California fights to tether caps to plastic bottles
Plastic bottle caps are some of the most pernicious items of litter found on the world’s beaches. In California, a simple measure to help address the problem has been proposed: attach the caps to their bottles so that the smaller part finds its way to recycling along with the bottle.
Data from the 2017 International Coastal Cleanup, an annual beach cleaning event organised by the ocean advocacy group Ocean Conservancy, reveals that plastic bottle caps were the third most collected item worldwide, making up almost six per cent of the total items collected. In the UK, this figure reached eight per cent.
The effects of errant plastics finding their way into the ocean is well-documented, with 90 per cent of all seabirds found to have ingested plastic, including bottle caps, which can be mistaken for food. When in the sea, plastic absorbs the chemical dimethyl sulfate (DMS) from algae, acting as a clarion call to birds which feed on algae-eating fish.
Democrat Assembly member Mark Stone, who proposed the bill, commented: “California has invested so much time and money in a process to make sure that plastic bottles get recycled instead of going into landfills or becoming litter. That’s why it’s so incredible that we still haven’t changed the law to make sure that the bottle caps get recycled as well. Discarded caps kill wildlife, damage ecosystems, and cost taxpayers millions of dollars to clean up.”
Bill 319 was abandoned without a vote at the start of February, with Stone’s efforts stymied by a lack of support from fellow Democrats and a campaign of resistance by the beverage industry focusing on the expense of implementing a tethered cap requirement. The American Beverage Association (ABA) apparently spent nearly $400,000 lobbying bills in 2017, including opposing Stone’s bill, and also contributed vast amounts to California lawmakers’ election campaigns.
Fredericka McGee, ABA’s vice president for California government affairs and operations, claimed: “The best way to improve on cap recycling is with public service reminders that get people to ‘Keep the Caps On!’ when discarding containers in recycling bins.” Given that plastic bottles are themselves more widely littered than the caps alone (bottles making up 11.4 per cent of all beach litter), Stone acknowledged that his proposal to tether the caps would need to come as part of a wider campaign to address plastic use and waste.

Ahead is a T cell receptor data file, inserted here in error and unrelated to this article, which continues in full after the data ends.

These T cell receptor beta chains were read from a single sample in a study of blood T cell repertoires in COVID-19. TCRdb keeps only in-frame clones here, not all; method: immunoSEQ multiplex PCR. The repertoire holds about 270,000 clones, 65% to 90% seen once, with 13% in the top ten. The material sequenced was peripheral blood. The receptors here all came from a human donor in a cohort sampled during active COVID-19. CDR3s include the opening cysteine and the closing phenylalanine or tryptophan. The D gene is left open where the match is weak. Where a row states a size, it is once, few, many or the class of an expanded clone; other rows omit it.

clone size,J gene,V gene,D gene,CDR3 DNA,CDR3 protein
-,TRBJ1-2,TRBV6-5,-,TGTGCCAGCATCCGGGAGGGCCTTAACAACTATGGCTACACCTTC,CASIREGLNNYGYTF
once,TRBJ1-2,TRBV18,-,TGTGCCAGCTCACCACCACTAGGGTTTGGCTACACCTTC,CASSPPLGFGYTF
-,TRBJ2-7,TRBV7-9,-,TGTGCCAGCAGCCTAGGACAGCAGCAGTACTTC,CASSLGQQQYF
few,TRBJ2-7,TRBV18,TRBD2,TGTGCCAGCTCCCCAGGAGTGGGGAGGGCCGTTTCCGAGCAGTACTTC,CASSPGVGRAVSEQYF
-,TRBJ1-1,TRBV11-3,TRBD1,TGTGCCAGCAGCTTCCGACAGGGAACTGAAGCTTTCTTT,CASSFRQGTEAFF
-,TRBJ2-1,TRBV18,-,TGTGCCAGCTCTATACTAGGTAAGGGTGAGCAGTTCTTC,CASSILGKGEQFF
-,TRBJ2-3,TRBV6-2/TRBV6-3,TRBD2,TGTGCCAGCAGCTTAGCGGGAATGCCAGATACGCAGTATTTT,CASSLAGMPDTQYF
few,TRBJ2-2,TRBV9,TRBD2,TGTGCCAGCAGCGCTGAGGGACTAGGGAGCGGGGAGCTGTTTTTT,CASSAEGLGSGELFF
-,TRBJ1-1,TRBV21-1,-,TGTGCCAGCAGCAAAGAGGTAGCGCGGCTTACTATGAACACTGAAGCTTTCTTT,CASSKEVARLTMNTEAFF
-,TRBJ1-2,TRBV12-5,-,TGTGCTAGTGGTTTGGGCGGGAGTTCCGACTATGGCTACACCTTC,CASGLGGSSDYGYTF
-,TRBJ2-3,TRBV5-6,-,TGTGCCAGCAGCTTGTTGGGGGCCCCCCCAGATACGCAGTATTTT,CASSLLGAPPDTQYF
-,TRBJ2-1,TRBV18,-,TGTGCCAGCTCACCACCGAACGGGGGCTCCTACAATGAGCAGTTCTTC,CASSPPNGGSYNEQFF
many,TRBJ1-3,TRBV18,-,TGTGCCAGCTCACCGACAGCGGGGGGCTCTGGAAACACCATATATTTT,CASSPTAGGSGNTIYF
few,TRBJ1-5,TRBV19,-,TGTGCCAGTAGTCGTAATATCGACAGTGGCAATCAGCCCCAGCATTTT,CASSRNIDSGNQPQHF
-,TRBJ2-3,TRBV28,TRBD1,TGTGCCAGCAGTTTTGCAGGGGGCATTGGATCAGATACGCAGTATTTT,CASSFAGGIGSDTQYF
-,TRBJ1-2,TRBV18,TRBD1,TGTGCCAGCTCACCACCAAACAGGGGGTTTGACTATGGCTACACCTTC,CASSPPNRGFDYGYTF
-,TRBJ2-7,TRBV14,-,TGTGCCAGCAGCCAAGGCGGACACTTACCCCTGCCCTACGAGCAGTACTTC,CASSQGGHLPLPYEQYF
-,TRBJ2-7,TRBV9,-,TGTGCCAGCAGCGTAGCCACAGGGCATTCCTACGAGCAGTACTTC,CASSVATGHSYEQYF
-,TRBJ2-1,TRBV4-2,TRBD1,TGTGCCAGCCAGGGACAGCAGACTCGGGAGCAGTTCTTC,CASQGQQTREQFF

Stone has previously attempted to introduce other anti-waste measures, with a 2014 proposal to ban single-use cigarette filters (the single most collected item during 2016’s International Coastal Cleanup and in years before that) voted down by the Assembly. However, the bill was reintroduced earlier this month and is due to be heard by the Natural Resources Committee on 16 March. Stone argues that the damage to the environment caused by leftover cigarette butts is more significant than any supposed health benefits provided by using filters, which have not been conclusively proven to reduce the harm of smoking.
The previous iteration of the bill was described by one lobbyist as a “de facto ban on smoking in California”, so this version is likely to also face serious opposition.
Despite this, successful efforts to address waste have been growing in the state, with a statewide ban on plastic bags voted into being in 2016 following an amended ban on microbeads the previous year. A bill from Democrat Ian Calderon, due to go before the state’s Natural Resources Committee this month, proposes banning ‘dine-in restaurants’ from handing out disposable plastic straws unless they are requested, an approach that the Scottish Government could take when developing a mooted ban on straws.
Another of the world’s most-littered plastic items, straws have come under serious attack from campaigners over the past year, though Calderon been quick to maintain that the bill “is not a ban on plastic straws.” He continued: “It is a small step towards curbing our reliance on these convenience products, which will hopefully contribute to a change in consumer attitudes and usage.”